National Intelligence Estimates have value, but with limits, a congressional research report said.
The report by the Congressional Research Service, a highly respected government analytical organization, addressed a number of the recent collective estimates of the U.S. intelligence community. The report focused on the most controversial estimates, including the most recent, which reported that Iran halted a covert nuclear weapons program in 2003. Israel has discounted the arguments in that NIE.
“Few would argue that the conclusions drawn by the NIE should not have been brought to the attention of policymakers in the Executive Branch and Congress,” the CRS report said. “But a number of observers have argued that the key judgments overemphasized the importance of the nuclear weapon design and weaponization work at the expense of ongoing uranium conversion and enrichment efforts that would be essential to achieving nuclear weapons capabilities.”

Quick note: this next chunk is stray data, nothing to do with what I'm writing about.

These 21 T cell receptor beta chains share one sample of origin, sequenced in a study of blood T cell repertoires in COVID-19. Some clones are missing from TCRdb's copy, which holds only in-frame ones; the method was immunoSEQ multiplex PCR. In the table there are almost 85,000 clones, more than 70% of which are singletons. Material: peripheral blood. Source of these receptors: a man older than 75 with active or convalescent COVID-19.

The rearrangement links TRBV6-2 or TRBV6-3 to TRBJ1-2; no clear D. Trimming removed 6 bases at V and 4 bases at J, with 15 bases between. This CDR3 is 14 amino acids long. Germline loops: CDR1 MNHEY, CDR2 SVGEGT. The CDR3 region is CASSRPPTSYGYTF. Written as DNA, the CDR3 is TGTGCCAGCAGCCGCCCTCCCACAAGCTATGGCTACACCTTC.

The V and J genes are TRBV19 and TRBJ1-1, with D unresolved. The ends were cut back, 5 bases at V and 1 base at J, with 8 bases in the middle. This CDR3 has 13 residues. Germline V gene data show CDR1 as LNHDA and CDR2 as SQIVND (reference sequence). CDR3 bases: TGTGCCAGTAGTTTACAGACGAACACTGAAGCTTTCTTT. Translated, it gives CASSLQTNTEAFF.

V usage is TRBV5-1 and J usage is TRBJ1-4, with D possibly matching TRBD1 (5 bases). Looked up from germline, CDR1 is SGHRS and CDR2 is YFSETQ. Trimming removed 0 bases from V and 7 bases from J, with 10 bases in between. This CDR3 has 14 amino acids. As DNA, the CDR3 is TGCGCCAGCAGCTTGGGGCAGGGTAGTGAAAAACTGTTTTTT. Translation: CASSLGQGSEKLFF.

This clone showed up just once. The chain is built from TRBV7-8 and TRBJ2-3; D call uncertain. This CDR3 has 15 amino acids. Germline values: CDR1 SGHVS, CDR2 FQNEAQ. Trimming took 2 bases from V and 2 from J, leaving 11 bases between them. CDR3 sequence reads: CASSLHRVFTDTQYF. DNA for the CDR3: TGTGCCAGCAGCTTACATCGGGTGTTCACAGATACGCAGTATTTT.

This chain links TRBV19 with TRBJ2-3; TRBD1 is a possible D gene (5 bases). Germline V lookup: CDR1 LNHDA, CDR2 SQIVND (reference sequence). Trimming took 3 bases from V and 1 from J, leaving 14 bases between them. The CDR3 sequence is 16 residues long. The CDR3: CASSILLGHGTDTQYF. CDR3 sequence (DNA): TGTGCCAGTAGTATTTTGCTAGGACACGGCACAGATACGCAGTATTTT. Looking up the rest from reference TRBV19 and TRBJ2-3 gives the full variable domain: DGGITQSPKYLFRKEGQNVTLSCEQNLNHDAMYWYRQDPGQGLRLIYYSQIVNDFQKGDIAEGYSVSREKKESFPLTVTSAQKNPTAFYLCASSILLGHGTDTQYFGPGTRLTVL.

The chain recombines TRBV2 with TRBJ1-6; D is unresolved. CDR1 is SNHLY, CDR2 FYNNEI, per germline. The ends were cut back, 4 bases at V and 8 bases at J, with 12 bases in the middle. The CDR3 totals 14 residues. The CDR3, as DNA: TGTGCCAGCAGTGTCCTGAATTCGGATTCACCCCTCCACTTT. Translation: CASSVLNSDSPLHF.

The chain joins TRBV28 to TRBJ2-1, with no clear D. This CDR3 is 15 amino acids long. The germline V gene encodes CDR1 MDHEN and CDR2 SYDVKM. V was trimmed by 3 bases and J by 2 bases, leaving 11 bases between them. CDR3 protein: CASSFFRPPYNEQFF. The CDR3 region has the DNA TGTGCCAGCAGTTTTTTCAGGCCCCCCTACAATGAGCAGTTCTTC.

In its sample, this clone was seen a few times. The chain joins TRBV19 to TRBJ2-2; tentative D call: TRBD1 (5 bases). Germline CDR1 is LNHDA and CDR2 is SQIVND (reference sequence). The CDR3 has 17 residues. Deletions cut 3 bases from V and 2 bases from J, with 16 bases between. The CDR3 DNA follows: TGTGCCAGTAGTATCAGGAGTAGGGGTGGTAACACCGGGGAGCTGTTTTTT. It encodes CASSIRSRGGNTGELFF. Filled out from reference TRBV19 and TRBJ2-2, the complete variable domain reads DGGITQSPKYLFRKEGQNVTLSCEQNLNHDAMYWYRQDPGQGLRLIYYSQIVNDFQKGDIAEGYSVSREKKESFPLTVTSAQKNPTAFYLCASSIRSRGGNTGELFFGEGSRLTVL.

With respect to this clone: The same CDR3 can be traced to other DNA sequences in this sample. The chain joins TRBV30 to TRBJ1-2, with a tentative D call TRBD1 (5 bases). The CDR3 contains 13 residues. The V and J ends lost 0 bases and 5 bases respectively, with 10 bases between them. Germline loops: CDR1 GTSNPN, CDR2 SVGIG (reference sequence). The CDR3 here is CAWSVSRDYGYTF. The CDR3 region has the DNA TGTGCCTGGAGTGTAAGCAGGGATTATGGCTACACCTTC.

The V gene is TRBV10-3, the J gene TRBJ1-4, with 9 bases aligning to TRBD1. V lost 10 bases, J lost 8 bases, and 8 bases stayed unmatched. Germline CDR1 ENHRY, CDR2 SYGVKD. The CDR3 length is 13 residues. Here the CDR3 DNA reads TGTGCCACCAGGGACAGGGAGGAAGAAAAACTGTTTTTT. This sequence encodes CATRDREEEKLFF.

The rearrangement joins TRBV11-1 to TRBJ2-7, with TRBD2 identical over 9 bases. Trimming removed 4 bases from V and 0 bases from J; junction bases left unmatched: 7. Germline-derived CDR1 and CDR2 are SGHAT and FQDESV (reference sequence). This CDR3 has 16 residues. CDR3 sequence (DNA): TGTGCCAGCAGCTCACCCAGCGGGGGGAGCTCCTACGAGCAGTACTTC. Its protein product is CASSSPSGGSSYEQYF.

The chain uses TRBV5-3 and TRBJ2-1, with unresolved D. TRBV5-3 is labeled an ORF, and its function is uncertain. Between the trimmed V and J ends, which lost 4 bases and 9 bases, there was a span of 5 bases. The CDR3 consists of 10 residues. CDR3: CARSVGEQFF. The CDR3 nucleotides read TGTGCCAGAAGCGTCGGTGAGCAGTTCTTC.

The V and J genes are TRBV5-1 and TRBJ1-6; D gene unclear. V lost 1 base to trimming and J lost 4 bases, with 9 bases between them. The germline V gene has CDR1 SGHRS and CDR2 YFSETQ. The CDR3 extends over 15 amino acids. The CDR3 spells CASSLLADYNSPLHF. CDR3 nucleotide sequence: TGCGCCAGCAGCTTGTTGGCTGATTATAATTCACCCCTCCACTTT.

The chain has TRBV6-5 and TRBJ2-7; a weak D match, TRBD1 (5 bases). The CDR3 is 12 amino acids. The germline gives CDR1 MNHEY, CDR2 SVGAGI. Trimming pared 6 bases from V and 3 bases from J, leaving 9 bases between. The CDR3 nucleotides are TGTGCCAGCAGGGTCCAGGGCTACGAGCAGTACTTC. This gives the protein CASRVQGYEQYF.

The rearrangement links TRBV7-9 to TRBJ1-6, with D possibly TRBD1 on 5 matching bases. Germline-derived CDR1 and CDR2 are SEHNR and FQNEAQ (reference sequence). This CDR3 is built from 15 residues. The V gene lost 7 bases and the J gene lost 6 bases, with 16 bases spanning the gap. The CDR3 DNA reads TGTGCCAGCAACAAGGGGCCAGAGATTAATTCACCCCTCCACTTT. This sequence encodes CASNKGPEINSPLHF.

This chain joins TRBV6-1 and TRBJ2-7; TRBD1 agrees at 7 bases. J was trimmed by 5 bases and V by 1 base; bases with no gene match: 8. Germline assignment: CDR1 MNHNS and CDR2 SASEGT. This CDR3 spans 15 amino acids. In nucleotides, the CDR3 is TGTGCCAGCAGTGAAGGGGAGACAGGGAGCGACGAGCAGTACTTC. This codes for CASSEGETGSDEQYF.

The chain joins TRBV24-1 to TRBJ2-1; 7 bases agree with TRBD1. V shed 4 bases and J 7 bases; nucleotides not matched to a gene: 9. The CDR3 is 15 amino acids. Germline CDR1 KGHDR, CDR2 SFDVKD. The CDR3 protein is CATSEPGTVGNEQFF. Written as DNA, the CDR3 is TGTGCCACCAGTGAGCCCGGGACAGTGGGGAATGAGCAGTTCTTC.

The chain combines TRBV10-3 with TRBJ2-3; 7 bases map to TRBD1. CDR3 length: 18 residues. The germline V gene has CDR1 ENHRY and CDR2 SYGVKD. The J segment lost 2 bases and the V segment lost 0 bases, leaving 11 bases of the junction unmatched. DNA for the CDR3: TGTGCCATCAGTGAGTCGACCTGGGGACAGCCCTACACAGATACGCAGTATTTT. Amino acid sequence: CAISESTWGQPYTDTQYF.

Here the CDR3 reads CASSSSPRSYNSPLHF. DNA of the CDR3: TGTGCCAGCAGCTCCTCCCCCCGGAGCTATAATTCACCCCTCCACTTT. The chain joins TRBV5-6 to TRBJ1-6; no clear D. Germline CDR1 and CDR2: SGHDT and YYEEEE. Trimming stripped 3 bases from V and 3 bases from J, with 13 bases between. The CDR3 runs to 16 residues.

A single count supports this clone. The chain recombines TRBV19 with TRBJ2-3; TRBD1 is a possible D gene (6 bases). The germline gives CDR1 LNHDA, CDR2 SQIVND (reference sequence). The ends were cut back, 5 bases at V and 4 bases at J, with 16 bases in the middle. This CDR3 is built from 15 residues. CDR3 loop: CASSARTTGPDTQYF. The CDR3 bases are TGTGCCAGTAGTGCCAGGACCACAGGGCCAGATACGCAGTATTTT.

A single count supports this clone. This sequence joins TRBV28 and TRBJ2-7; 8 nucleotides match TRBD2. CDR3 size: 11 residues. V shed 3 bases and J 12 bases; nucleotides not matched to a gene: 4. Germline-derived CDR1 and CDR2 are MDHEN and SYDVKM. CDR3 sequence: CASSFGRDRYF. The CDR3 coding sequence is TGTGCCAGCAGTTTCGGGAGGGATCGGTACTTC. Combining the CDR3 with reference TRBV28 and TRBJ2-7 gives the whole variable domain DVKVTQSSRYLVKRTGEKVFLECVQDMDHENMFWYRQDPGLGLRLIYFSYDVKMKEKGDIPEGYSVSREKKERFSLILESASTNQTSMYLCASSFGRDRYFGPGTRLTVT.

The NIE had value, the research report said, as long as its limitations were understood.
“Policy builds upon the factual base that intelligence analysis provides but it is also built upon assessments of our own national interests that are beyond the mandate of the Intelligence Community,” the report stated. The CRS report, dated Dec. 14, was obtained by Secrecy News, a Federation of American Scientists publication. CRS reports, although unclassified, are often difficult to obtain.